By LeafTV Editor

Oak creates a division among oenophiles. During the 1980s and '90s, oak-aging acquired a negative connotation because of the tendency for California winemakers to "over-oak" their chardonnay, aging it too long in low-quality barrels in an attempt to achieve the desired "hint of vanilla" and velvety mouthfeel. The attempt failed.

Wine and Cheese
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The Best Red Wines With Oak Flavor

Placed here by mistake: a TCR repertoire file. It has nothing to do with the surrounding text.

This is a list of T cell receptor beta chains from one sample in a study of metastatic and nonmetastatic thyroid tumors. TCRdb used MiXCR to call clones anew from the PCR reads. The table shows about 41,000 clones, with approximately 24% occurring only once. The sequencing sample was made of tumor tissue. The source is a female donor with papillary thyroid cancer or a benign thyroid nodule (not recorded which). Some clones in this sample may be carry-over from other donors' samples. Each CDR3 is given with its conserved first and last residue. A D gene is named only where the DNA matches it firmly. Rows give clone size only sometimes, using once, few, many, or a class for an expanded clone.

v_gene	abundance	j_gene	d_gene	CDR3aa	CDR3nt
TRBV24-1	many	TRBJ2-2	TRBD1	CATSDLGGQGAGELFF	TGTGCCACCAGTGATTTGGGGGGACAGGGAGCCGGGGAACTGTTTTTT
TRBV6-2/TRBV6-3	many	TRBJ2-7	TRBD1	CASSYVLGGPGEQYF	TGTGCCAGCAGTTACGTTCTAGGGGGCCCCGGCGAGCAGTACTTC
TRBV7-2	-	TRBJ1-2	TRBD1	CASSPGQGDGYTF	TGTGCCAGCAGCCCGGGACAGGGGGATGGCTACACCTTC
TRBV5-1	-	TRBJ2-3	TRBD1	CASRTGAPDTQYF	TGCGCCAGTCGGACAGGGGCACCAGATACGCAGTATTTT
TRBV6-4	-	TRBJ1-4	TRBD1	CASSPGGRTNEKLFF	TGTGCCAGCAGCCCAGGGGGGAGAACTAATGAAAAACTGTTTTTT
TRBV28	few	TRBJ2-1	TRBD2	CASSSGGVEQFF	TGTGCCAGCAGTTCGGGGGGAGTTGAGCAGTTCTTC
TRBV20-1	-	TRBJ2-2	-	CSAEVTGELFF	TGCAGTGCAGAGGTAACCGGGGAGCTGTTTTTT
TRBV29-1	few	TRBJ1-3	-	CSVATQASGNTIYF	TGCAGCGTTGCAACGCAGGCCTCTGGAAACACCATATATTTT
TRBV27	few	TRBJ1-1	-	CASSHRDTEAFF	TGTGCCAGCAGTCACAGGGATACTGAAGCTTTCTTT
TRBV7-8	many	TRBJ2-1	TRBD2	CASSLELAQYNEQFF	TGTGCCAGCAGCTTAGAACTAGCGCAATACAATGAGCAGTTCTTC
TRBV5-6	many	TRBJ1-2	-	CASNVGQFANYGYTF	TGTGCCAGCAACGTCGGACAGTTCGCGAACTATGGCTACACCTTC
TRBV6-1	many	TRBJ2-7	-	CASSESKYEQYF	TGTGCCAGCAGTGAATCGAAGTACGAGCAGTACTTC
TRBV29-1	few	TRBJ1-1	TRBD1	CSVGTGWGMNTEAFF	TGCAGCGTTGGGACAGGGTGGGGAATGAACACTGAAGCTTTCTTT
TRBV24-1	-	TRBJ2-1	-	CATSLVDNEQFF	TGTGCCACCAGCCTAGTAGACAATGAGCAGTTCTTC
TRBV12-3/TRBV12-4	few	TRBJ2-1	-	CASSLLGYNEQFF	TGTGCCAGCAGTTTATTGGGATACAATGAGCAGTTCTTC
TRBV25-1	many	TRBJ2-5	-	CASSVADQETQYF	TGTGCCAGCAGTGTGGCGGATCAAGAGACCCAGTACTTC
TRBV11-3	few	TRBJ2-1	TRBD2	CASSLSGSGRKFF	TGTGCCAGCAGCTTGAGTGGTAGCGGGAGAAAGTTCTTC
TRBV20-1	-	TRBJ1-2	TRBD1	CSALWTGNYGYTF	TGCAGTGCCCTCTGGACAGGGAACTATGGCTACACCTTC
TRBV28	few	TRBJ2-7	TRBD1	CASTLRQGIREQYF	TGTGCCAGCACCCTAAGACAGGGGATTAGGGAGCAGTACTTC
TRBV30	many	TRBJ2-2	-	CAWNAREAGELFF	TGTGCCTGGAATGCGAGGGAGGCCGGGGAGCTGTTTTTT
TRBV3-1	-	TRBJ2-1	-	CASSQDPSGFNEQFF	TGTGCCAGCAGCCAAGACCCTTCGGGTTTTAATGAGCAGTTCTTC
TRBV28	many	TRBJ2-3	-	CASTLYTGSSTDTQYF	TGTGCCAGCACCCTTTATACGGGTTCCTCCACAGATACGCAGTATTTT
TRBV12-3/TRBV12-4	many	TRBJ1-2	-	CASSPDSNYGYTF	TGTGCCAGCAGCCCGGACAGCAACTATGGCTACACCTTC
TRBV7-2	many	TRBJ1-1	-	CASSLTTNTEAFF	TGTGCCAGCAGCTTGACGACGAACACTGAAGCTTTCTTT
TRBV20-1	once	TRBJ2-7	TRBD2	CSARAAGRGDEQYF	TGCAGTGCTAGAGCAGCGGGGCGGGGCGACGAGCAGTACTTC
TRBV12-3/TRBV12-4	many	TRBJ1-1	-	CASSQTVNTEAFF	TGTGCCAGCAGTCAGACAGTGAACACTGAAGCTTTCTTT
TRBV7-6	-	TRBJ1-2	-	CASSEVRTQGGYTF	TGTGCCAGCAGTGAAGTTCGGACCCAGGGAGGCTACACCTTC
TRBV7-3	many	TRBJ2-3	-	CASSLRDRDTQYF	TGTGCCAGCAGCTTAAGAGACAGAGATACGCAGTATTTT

Unfortunately, the aversion to oak carried over into the domain of reds, where oak-aging is not only desirable but necessary to achieve a complex, full-bodied flavor and fragrance. Oak-aging and the quality of wine have a concomitant relationship that extends to cost as well: The top 50 most expensive wines in the world undergo oak-aging. But cost isn't always indicative of quality, and you can find luxurious oak-flavored reds at reasonable prices.